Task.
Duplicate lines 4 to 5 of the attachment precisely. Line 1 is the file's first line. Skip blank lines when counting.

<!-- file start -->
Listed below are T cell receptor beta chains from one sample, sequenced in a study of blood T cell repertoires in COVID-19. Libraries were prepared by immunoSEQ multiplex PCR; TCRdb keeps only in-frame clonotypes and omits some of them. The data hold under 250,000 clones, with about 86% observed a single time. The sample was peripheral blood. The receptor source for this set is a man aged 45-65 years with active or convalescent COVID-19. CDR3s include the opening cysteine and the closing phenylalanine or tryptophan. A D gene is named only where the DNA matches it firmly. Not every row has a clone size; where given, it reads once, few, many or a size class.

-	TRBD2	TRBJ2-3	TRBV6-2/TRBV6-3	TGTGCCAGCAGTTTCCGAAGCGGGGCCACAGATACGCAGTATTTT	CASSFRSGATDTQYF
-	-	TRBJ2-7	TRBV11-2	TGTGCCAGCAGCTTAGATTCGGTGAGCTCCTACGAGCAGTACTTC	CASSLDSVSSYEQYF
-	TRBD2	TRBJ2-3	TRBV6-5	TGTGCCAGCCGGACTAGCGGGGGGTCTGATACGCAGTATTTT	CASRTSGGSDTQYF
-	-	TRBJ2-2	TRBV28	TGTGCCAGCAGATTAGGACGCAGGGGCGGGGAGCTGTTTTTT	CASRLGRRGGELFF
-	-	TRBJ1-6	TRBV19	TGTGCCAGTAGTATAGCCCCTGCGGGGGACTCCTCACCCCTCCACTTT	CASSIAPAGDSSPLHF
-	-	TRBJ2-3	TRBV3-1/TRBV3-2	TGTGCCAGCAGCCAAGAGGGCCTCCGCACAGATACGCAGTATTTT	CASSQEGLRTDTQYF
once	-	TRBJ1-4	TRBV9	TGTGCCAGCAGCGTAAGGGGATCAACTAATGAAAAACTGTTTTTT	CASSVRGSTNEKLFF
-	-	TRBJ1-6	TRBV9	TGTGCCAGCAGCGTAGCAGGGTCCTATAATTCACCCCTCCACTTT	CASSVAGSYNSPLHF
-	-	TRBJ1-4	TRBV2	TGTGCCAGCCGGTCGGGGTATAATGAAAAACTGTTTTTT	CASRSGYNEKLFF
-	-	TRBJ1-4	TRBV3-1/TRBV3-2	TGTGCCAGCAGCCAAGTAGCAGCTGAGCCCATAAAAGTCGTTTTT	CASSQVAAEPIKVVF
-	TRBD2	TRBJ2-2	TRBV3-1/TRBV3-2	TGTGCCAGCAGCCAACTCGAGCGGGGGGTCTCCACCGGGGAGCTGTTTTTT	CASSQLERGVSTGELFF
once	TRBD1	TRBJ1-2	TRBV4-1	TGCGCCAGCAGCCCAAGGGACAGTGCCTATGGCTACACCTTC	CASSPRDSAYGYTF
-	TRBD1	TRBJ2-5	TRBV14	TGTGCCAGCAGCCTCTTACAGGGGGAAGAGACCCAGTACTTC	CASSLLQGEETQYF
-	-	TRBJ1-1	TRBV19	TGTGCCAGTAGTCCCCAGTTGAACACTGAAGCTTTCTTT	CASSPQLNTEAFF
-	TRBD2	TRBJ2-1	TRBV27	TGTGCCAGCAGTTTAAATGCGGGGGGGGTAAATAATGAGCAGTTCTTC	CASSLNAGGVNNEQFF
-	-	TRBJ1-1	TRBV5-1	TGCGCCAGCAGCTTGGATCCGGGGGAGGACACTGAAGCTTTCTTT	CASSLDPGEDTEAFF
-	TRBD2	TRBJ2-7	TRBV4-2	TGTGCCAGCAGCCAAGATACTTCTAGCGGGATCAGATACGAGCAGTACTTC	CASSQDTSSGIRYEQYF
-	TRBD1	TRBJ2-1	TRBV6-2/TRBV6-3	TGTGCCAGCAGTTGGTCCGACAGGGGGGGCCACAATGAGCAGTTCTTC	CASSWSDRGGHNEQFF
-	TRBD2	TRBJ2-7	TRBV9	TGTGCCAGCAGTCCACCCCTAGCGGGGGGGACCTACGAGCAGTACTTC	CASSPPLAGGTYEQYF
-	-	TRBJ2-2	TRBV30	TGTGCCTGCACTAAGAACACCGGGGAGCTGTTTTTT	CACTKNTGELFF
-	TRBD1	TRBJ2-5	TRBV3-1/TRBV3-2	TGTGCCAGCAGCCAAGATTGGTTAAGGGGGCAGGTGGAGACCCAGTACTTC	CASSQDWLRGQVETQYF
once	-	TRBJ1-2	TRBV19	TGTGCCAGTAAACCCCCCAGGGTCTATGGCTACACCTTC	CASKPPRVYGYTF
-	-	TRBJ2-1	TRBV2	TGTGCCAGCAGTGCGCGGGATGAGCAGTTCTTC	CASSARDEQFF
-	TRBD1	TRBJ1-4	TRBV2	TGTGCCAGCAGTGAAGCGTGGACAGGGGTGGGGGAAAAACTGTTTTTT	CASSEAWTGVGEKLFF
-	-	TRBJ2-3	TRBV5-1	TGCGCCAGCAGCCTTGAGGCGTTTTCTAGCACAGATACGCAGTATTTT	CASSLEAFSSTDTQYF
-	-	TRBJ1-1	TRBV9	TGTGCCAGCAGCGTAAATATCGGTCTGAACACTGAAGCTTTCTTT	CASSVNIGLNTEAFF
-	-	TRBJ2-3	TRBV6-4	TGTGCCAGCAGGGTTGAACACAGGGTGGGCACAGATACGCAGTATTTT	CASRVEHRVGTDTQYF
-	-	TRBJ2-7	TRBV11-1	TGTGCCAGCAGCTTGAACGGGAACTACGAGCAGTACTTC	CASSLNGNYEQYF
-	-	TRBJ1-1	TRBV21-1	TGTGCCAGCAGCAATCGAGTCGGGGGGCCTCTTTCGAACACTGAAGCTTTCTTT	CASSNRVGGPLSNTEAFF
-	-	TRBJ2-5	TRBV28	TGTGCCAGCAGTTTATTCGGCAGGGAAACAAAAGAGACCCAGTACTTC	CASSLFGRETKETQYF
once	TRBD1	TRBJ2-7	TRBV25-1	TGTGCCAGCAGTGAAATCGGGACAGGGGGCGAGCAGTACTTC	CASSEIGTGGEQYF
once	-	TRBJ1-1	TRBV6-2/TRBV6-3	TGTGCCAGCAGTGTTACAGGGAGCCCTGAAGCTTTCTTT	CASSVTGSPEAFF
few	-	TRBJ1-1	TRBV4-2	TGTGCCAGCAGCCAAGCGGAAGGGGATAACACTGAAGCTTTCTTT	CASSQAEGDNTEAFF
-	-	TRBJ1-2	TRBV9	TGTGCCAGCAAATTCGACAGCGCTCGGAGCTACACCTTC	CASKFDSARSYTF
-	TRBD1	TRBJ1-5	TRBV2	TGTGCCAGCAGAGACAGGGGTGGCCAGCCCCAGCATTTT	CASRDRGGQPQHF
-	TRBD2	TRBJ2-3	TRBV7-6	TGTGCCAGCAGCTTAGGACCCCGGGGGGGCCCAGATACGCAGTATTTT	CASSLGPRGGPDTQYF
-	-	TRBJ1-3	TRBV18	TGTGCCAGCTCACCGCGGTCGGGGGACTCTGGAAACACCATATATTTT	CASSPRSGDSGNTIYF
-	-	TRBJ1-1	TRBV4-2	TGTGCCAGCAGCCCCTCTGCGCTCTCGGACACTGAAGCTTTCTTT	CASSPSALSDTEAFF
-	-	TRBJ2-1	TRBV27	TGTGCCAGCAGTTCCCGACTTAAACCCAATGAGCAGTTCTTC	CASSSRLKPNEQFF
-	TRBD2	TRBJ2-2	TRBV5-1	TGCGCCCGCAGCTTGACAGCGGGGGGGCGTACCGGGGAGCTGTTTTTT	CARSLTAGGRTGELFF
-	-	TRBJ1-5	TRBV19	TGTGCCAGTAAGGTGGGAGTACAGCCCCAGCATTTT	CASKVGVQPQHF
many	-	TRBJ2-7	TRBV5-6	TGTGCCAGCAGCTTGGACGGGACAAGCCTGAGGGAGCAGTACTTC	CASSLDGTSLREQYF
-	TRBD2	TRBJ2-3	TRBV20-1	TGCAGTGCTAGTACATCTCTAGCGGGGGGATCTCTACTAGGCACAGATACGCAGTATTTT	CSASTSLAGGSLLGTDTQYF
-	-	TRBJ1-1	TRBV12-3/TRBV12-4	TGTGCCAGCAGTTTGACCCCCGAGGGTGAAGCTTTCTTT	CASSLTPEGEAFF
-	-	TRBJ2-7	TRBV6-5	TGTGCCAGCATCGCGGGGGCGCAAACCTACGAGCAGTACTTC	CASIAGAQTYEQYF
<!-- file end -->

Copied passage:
-	TRBD2	TRBJ2-3	TRBV6-5	TGTGCCAGCCGGACTAGCGGGGGGTCTGATACGCAGTATTTT	CASRTSGGSDTQYF
-	-	TRBJ2-2	TRBV28	TGTGCCAGCAGATTAGGACGCAGGGGCGGGGAGCTGTTTTTT	CASRLGRRGGELFF